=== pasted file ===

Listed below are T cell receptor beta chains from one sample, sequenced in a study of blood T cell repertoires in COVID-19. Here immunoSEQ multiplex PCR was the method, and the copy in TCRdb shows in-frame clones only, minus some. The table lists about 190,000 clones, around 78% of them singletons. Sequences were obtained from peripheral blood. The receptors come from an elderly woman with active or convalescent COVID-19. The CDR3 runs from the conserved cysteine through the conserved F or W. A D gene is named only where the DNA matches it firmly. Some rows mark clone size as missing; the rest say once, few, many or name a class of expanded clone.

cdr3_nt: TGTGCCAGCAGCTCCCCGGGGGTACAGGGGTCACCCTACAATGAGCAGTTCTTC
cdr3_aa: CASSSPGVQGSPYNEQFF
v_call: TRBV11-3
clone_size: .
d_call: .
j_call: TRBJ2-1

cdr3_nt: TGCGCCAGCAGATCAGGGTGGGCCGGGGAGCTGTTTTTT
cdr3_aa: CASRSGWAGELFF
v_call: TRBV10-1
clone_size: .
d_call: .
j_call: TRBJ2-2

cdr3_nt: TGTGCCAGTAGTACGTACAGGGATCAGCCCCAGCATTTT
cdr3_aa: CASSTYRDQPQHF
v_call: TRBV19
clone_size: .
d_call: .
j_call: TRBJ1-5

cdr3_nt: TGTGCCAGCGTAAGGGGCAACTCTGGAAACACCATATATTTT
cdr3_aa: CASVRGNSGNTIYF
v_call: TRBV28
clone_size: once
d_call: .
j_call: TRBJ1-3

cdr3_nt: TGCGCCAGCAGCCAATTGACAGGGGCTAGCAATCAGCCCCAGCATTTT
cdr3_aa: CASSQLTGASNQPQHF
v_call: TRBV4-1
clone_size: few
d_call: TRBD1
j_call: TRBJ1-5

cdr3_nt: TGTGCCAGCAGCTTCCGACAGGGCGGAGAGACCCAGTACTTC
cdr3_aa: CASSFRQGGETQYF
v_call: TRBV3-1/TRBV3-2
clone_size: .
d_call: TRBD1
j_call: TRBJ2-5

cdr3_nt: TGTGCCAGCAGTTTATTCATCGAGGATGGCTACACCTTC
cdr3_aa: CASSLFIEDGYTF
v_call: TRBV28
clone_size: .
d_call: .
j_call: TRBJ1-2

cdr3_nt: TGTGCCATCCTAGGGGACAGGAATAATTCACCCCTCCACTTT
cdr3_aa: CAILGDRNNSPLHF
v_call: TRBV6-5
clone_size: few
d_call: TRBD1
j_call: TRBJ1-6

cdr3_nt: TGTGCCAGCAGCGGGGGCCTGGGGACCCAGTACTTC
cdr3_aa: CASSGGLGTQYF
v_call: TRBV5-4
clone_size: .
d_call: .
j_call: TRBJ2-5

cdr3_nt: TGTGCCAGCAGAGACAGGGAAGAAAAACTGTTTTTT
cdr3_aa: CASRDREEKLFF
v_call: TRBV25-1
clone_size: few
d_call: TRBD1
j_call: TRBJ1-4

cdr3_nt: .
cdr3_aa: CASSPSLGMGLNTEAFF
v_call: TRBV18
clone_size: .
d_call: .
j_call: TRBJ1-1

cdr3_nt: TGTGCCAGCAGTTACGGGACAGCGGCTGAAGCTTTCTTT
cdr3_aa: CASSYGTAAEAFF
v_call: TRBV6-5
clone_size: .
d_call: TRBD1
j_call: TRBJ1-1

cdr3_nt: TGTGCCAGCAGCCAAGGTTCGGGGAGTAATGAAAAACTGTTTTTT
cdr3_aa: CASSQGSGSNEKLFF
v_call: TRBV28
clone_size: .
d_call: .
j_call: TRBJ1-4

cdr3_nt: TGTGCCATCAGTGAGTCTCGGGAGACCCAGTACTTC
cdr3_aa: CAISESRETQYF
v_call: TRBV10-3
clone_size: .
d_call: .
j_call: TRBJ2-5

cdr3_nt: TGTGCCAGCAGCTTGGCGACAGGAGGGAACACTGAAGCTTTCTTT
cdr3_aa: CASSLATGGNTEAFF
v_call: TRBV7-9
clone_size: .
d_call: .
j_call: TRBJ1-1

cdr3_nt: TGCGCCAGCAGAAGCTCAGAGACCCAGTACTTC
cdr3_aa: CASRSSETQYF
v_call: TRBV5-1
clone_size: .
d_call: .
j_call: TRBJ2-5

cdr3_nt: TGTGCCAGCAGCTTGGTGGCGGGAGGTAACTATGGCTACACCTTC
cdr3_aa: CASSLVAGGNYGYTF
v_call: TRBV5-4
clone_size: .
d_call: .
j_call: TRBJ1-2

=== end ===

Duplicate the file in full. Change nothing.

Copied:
Listed below are T cell receptor beta chains from one sample, sequenced in a study of blood T cell repertoires in COVID-19. Here immunoSEQ multiplex PCR was the method, and the copy in TCRdb shows in-frame clones only, minus some. The table lists about 190,000 clones, around 78% of them singletons. Sequences were obtained from peripheral blood. The receptors come from an elderly woman with active or convalescent COVID-19. The CDR3 runs from the conserved cysteine through the conserved F or W. A D gene is named only where the DNA matches it firmly. Some rows mark clone size as missing; the rest say once, few, many or name a class of expanded clone.

cdr3_nt: TGTGCCAGCAGCTCCCCGGGGGTACAGGGGTCACCCTACAATGAGCAGTTCTTC
cdr3_aa: CASSSPGVQGSPYNEQFF
v_call: TRBV11-3
clone_size: .
d_call: .
j_call: TRBJ2-1

cdr3_nt: TGCGCCAGCAGATCAGGGTGGGCCGGGGAGCTGTTTTTT
cdr3_aa: CASRSGWAGELFF
v_call: TRBV10-1
clone_size: .
d_call: .
j_call: TRBJ2-2

cdr3_nt: TGTGCCAGTAGTACGTACAGGGATCAGCCCCAGCATTTT
cdr3_aa: CASSTYRDQPQHF
v_call: TRBV19
clone_size: .
d_call: .
j_call: TRBJ1-5

cdr3_nt: TGTGCCAGCGTAAGGGGCAACTCTGGAAACACCATATATTTT
cdr3_aa: CASVRGNSGNTIYF
v_call: TRBV28
clone_size: once
d_call: .
j_call: TRBJ1-3

cdr3_nt: TGCGCCAGCAGCCAATTGACAGGGGCTAGCAATCAGCCCCAGCATTTT
cdr3_aa: CASSQLTGASNQPQHF
v_call: TRBV4-1
clone_size: few
d_call: TRBD1
j_call: TRBJ1-5

cdr3_nt: TGTGCCAGCAGCTTCCGACAGGGCGGAGAGACCCAGTACTTC
cdr3_aa: CASSFRQGGETQYF
v_call: TRBV3-1/TRBV3-2
clone_size: .
d_call: TRBD1
j_call: TRBJ2-5

cdr3_nt: TGTGCCAGCAGTTTATTCATCGAGGATGGCTACACCTTC
cdr3_aa: CASSLFIEDGYTF
v_call: TRBV28
clone_size: .
d_call: .
j_call: TRBJ1-2

cdr3_nt: TGTGCCATCCTAGGGGACAGGAATAATTCACCCCTCCACTTT
cdr3_aa: CAILGDRNNSPLHF
v_call: TRBV6-5
clone_size: few
d_call: TRBD1
j_call: TRBJ1-6

cdr3_nt: TGTGCCAGCAGCGGGGGCCTGGGGACCCAGTACTTC
cdr3_aa: CASSGGLGTQYF
v_call: TRBV5-4
clone_size: .
d_call: .
j_call: TRBJ2-5

cdr3_nt: TGTGCCAGCAGAGACAGGGAAGAAAAACTGTTTTTT
cdr3_aa: CASRDREEKLFF
v_call: TRBV25-1
clone_size: few
d_call: TRBD1
j_call: TRBJ1-4

cdr3_nt: .
cdr3_aa: CASSPSLGMGLNTEAFF
v_call: TRBV18
clone_size: .
d_call: .
j_call: TRBJ1-1

cdr3_nt: TGTGCCAGCAGTTACGGGACAGCGGCTGAAGCTTTCTTT
cdr3_aa: CASSYGTAAEAFF
v_call: TRBV6-5
clone_size: .
d_call: TRBD1
j_call: TRBJ1-1

cdr3_nt: TGTGCCAGCAGCCAAGGTTCGGGGAGTAATGAAAAACTGTTTTTT
cdr3_aa: CASSQGSGSNEKLFF
v_call: TRBV28
clone_size: .
d_call: .
j_call: TRBJ1-4

cdr3_nt: TGTGCCATCAGTGAGTCTCGGGAGACCCAGTACTTC
cdr3_aa: CAISESRETQYF
v_call: TRBV10-3
clone_size: .
d_call: .
j_call: TRBJ2-5

cdr3_nt: TGTGCCAGCAGCTTGGCGACAGGAGGGAACACTGAAGCTTTCTTT
cdr3_aa: CASSLATGGNTEAFF
v_call: TRBV7-9
clone_size: .
d_call: .
j_call: TRBJ1-1

cdr3_nt: TGCGCCAGCAGAAGCTCAGAGACCCAGTACTTC
cdr3_aa: CASRSSETQYF
v_call: TRBV5-1
clone_size: .
d_call: .
j_call: TRBJ2-5

cdr3_nt: TGTGCCAGCAGCTTGGTGGCGGGAGGTAACTATGGCTACACCTTC
cdr3_aa: CASSLVAGGNYGYTF
v_call: TRBV5-4
clone_size: .
d_call: .
j_call: TRBJ1-2